Here comes the sun, the sun'll come up tomorrow, and any other sun-songs you can think of
Now I know what people mean when they say...*&%# Blogger! I had a great post, and blamm-o, it disappeared! All my clever, witty words, gone forever! Who gets those words anyway? They're like lost socks, I'll bet, and tiny, tiny Lego pieces. They're all together somewhere cavorting. The Legos are wearing socks and standing at podiums made of stacks of really great books, reading poems.
What I said was....The rain is getting to me! In my neighborhood, only the squirrels are happy. The rain hasn't stopped them, or the chickadees for that matter, from gathering, running, climbing, squeaking, chattering, and otherwise living it up!
Somehow, in my last post that disappeared, my last post that the Legos are passing off as their own in some undisclosed coffeehouse full of lost socks and great writing, I segued beautifully into the fact that Thanksgiving is NEXT WEEK! I very bravely disclosed the fact that I have never, never made a Thanksgiving turkey, and that my mother smiled and laughed when I suggested that maybe I should be in charge of the Thanksgiving turkey this year.
I mean, I am 36. I am a mother of two. I run my own art studio. I can do this. Nevermind that, historically, all I've contributed to our Thanksgiving table was a series of different boyfriends and sweet potato casserole. Nevermind that not one of the boyfriends became my husband. Nevermind that my husband won't eat the sweet potato casserole. My cousin used to eat it! But she moved far, far away. (It WASN'T the casserole!).
No matter. I may or may not be cooking the bird. Maybe my mother just wants to eat Thanksgiving dinner on Thanksgiving, not the Monday after, when I remember to buy the bird.
Ah well. Here's a poem. With a Thanksgiving turkey in it. Cooked up by me! Thanks for reading!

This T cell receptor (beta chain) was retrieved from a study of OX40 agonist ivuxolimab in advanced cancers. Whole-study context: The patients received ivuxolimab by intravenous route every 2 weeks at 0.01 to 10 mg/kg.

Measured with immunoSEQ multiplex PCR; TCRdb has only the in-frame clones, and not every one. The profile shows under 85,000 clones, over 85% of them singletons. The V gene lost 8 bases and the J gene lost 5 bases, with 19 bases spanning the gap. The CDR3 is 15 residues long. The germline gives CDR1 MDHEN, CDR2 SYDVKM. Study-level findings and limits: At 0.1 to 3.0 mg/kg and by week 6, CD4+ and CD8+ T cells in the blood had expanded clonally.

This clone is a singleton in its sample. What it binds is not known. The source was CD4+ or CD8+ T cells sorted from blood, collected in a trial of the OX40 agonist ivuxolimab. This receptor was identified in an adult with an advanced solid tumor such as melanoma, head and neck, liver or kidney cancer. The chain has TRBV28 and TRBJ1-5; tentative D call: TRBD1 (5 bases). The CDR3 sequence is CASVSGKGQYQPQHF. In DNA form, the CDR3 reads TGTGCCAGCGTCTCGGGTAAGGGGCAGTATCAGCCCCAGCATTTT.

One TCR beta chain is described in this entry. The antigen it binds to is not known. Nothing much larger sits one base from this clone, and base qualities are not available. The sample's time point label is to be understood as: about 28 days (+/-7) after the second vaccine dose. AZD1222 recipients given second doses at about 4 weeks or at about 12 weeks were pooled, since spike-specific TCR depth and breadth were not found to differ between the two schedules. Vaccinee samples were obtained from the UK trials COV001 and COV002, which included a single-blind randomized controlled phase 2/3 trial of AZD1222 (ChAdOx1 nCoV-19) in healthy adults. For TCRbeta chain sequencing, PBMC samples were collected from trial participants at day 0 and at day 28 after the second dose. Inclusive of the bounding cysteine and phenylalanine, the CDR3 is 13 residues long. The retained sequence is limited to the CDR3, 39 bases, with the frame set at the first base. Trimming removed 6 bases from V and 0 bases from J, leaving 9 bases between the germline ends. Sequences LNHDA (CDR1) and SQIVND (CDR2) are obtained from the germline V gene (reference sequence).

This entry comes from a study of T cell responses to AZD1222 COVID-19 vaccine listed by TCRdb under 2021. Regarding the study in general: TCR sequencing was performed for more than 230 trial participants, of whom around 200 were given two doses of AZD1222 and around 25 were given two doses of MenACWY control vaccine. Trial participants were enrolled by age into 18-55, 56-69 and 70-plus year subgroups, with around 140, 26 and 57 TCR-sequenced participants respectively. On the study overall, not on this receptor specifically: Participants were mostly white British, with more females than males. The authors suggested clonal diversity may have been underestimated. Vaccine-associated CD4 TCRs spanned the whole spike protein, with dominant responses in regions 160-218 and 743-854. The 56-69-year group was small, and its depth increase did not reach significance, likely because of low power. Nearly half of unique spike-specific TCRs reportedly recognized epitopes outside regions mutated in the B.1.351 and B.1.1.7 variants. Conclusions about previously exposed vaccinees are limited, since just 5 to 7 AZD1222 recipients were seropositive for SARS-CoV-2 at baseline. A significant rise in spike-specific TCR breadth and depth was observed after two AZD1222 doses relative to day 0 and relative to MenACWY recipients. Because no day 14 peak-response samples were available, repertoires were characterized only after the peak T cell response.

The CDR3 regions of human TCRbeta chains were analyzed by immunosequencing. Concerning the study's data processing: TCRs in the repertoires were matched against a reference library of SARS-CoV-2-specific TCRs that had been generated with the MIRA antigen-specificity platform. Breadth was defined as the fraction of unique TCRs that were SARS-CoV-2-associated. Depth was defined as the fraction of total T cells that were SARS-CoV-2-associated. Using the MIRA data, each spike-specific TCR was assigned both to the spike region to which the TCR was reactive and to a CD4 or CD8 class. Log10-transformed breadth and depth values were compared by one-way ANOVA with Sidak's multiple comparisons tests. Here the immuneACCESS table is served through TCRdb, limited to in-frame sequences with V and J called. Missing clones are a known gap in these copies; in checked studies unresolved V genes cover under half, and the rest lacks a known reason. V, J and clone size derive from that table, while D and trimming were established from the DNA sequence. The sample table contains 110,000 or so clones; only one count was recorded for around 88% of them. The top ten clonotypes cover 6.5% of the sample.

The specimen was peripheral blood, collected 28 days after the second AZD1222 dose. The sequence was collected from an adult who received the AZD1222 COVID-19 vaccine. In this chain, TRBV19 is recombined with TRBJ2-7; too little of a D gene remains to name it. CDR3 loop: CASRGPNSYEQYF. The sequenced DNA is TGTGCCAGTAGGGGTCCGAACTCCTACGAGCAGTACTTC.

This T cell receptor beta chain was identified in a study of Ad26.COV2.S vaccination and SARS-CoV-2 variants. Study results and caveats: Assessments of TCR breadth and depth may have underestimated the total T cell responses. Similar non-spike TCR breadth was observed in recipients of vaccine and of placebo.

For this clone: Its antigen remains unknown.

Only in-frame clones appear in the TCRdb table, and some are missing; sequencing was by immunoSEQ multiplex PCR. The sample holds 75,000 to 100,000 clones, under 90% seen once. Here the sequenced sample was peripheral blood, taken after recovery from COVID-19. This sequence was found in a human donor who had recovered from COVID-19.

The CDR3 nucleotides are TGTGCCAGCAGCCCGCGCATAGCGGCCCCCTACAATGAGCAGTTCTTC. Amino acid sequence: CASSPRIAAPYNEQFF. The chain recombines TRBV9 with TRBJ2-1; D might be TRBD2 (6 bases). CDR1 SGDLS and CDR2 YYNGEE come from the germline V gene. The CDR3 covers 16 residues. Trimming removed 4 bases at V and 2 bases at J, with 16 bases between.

Love Song for November Rain
Strange but True Turkey Fact #11: It is not true that a turkey will drown if it looks up when it’s raining.
What the rain needs now is love, sweet love.
It’s the only thing that the skies get too little of.
Even the hardy mums, tough mothers, have had enough.
Their heads are molding, their roots are disintegrating.
Soon their soil, their very foundation, will be nothing
but a muddy puddle. When distant cousin, winter, moves in,
an icy bottom can’t be too far off. Cold as a well-digger’s rump,
my father used to say. That’s the company this rain is keeping.
Rain, my friend, you are angering the cats.
Yesterday, you washed the ticks right off their backs.
Today, good fellow, gray painter, you are weak as tea
strained too soon. You are drizzling, making the mice slippery,
the grass wet underfoot. You’re drowning feline desires.
I have heard an ant could expire in one of your drops.
I have heard you are good for crops, for gardens, for men in long pants.
I have heard you roll, hands up, eyes closed, mouth wide,
in a perfect watery O, right off the backsides of rubber duckies.
But, hey, whose bathtub are you filling? You’ve drowned the turkeys.
How can we pilgrims expect pumpkin pie when the poor oversized
squash are sitting in soggy orange piles of their own seeds?
I tell you, wet-and-dreary, one of these days, someone is going to turn
your nose up so you pour down your own snout.